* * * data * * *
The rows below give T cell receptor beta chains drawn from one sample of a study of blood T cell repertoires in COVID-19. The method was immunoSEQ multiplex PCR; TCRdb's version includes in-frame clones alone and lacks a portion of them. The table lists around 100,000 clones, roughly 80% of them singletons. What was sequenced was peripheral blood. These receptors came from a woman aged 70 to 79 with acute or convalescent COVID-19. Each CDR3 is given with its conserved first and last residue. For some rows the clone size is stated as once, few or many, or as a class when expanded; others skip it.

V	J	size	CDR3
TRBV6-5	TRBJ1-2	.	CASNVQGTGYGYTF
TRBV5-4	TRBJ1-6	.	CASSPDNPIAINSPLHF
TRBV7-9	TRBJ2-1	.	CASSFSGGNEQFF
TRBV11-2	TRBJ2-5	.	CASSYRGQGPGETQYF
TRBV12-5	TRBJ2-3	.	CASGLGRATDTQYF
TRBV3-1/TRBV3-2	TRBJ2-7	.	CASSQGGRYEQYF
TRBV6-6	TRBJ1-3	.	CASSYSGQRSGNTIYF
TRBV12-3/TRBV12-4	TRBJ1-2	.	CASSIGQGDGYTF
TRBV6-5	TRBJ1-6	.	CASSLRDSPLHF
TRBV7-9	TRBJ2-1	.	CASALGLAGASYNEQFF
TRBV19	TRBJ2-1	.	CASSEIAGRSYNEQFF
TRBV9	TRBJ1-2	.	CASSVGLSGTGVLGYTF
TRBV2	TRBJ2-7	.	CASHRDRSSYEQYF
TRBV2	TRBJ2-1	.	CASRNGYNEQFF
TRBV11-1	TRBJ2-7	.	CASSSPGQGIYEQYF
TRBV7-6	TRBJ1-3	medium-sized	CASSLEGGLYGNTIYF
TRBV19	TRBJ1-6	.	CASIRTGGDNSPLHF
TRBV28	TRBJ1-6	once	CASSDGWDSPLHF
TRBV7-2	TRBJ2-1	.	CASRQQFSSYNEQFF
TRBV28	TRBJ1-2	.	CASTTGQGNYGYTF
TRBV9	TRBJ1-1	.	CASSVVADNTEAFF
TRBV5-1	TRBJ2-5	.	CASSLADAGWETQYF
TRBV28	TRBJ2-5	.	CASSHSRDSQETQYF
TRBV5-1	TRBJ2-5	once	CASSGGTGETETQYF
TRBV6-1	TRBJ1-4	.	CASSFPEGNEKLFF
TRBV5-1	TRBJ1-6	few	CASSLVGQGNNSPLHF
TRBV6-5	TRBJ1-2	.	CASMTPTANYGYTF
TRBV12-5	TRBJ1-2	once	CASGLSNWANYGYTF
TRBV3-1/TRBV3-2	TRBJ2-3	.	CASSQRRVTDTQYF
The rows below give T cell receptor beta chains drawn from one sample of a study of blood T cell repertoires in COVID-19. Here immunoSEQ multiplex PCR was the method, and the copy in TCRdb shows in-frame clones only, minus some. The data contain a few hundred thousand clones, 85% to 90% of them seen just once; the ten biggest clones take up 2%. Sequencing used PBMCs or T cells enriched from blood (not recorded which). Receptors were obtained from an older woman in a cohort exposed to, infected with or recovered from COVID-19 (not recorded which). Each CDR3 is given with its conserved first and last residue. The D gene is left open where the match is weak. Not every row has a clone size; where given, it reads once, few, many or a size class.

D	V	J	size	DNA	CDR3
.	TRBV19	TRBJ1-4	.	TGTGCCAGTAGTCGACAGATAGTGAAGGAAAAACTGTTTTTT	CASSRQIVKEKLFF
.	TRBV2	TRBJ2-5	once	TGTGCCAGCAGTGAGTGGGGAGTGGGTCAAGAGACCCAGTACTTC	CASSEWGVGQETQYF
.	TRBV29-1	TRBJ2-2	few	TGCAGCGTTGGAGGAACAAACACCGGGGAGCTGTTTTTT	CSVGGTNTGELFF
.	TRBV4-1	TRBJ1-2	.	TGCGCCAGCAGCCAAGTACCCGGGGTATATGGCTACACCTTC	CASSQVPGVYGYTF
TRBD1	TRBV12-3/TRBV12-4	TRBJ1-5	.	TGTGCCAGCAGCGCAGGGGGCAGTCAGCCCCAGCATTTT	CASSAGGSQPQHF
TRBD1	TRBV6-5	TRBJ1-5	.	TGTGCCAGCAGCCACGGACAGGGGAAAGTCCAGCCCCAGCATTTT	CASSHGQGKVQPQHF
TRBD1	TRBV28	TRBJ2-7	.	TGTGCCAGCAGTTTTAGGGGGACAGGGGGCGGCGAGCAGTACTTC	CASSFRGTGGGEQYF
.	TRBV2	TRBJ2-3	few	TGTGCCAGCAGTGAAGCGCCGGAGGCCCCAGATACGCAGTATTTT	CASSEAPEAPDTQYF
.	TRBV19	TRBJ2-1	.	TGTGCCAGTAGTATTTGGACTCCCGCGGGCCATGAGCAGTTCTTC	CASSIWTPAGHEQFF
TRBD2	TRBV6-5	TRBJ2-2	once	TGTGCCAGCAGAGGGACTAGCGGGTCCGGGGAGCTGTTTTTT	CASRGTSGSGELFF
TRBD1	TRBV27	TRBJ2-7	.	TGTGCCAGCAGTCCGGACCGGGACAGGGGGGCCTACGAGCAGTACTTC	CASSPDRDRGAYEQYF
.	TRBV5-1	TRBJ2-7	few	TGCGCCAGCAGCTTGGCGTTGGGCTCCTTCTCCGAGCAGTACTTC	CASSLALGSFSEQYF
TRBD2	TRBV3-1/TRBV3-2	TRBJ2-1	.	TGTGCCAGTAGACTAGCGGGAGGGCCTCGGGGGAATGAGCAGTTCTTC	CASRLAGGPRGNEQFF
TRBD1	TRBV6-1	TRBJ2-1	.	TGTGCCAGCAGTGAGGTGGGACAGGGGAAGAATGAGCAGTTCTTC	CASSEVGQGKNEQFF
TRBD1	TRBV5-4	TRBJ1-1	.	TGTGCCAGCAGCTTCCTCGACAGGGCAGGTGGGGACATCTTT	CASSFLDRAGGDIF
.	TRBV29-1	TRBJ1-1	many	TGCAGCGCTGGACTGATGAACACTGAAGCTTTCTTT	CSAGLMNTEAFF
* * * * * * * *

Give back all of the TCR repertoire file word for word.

The rows below give T cell receptor beta chains drawn from one sample of a study of blood T cell repertoires in COVID-19. The method was immunoSEQ multiplex PCR; TCRdb's version includes in-frame clones alone and lacks a portion of them. The table lists around 100,000 clones, roughly 80% of them singletons. What was sequenced was peripheral blood. These receptors came from a woman aged 70 to 79 with acute or convalescent COVID-19. Each CDR3 is given with its conserved first and last residue. For some rows the clone size is stated as once, few or many, or as a class when expanded; others skip it.

V	J	size	CDR3
TRBV6-5	TRBJ1-2	.	CASNVQGTGYGYTF
TRBV5-4	TRBJ1-6	.	CASSPDNPIAINSPLHF
TRBV7-9	TRBJ2-1	.	CASSFSGGNEQFF
TRBV11-2	TRBJ2-5	.	CASSYRGQGPGETQYF
TRBV12-5	TRBJ2-3	.	CASGLGRATDTQYF
TRBV3-1/TRBV3-2	TRBJ2-7	.	CASSQGGRYEQYF
TRBV6-6	TRBJ1-3	.	CASSYSGQRSGNTIYF
TRBV12-3/TRBV12-4	TRBJ1-2	.	CASSIGQGDGYTF
TRBV6-5	TRBJ1-6	.	CASSLRDSPLHF
TRBV7-9	TRBJ2-1	.	CASALGLAGASYNEQFF
TRBV19	TRBJ2-1	.	CASSEIAGRSYNEQFF
TRBV9	TRBJ1-2	.	CASSVGLSGTGVLGYTF
TRBV2	TRBJ2-7	.	CASHRDRSSYEQYF
TRBV2	TRBJ2-1	.	CASRNGYNEQFF
TRBV11-1	TRBJ2-7	.	CASSSPGQGIYEQYF
TRBV7-6	TRBJ1-3	medium-sized	CASSLEGGLYGNTIYF
TRBV19	TRBJ1-6	.	CASIRTGGDNSPLHF
TRBV28	TRBJ1-6	once	CASSDGWDSPLHF
TRBV7-2	TRBJ2-1	.	CASRQQFSSYNEQFF
TRBV28	TRBJ1-2	.	CASTTGQGNYGYTF
TRBV9	TRBJ1-1	.	CASSVVADNTEAFF
TRBV5-1	TRBJ2-5	.	CASSLADAGWETQYF
TRBV28	TRBJ2-5	.	CASSHSRDSQETQYF
TRBV5-1	TRBJ2-5	once	CASSGGTGETETQYF
TRBV6-1	TRBJ1-4	.	CASSFPEGNEKLFF
TRBV5-1	TRBJ1-6	few	CASSLVGQGNNSPLHF
TRBV6-5	TRBJ1-2	.	CASMTPTANYGYTF
TRBV12-5	TRBJ1-2	once	CASGLSNWANYGYTF
TRBV3-1/TRBV3-2	TRBJ2-3	.	CASSQRRVTDTQYF
The rows below give T cell receptor beta chains drawn from one sample of a study of blood T cell repertoires in COVID-19. Here immunoSEQ multiplex PCR was the method, and the copy in TCRdb shows in-frame clones only, minus some. The data contain a few hundred thousand clones, 85% to 90% of them seen just once; the ten biggest clones take up 2%. Sequencing used PBMCs or T cells enriched from blood (not recorded which). Receptors were obtained from an older woman in a cohort exposed to, infected with or recovered from COVID-19 (not recorded which). Each CDR3 is given with its conserved first and last residue. The D gene is left open where the match is weak. Not every row has a clone size; where given, it reads once, few, many or a size class.

D	V	J	size	DNA	CDR3
.	TRBV19	TRBJ1-4	.	TGTGCCAGTAGTCGACAGATAGTGAAGGAAAAACTGTTTTTT	CASSRQIVKEKLFF
.	TRBV2	TRBJ2-5	once	TGTGCCAGCAGTGAGTGGGGAGTGGGTCAAGAGACCCAGTACTTC	CASSEWGVGQETQYF
.	TRBV29-1	TRBJ2-2	few	TGCAGCGTTGGAGGAACAAACACCGGGGAGCTGTTTTTT	CSVGGTNTGELFF
.	TRBV4-1	TRBJ1-2	.	TGCGCCAGCAGCCAAGTACCCGGGGTATATGGCTACACCTTC	CASSQVPGVYGYTF
TRBD1	TRBV12-3/TRBV12-4	TRBJ1-5	.	TGTGCCAGCAGCGCAGGGGGCAGTCAGCCCCAGCATTTT	CASSAGGSQPQHF
TRBD1	TRBV6-5	TRBJ1-5	.	TGTGCCAGCAGCCACGGACAGGGGAAAGTCCAGCCCCAGCATTTT	CASSHGQGKVQPQHF
TRBD1	TRBV28	TRBJ2-7	.	TGTGCCAGCAGTTTTAGGGGGACAGGGGGCGGCGAGCAGTACTTC	CASSFRGTGGGEQYF
.	TRBV2	TRBJ2-3	few	TGTGCCAGCAGTGAAGCGCCGGAGGCCCCAGATACGCAGTATTTT	CASSEAPEAPDTQYF
.	TRBV19	TRBJ2-1	.	TGTGCCAGTAGTATTTGGACTCCCGCGGGCCATGAGCAGTTCTTC	CASSIWTPAGHEQFF
TRBD2	TRBV6-5	TRBJ2-2	once	TGTGCCAGCAGAGGGACTAGCGGGTCCGGGGAGCTGTTTTTT	CASRGTSGSGELFF
TRBD1	TRBV27	TRBJ2-7	.	TGTGCCAGCAGTCCGGACCGGGACAGGGGGGCCTACGAGCAGTACTTC	CASSPDRDRGAYEQYF
.	TRBV5-1	TRBJ2-7	few	TGCGCCAGCAGCTTGGCGTTGGGCTCCTTCTCCGAGCAGTACTTC	CASSLALGSFSEQYF
TRBD2	TRBV3-1/TRBV3-2	TRBJ2-1	.	TGTGCCAGTAGACTAGCGGGAGGGCCTCGGGGGAATGAGCAGTTCTTC	CASRLAGGPRGNEQFF
TRBD1	TRBV6-1	TRBJ2-1	.	TGTGCCAGCAGTGAGGTGGGACAGGGGAAGAATGAGCAGTTCTTC	CASSEVGQGKNEQFF
TRBD1	TRBV5-4	TRBJ1-1	.	TGTGCCAGCAGCTTCCTCGACAGGGCAGGTGGGGACATCTTT	CASSFLDRAGGDIF
.	TRBV29-1	TRBJ1-1	many	TGCAGCGCTGGACTGATGAACACTGAAGCTTTCTTT	CSAGLMNTEAFF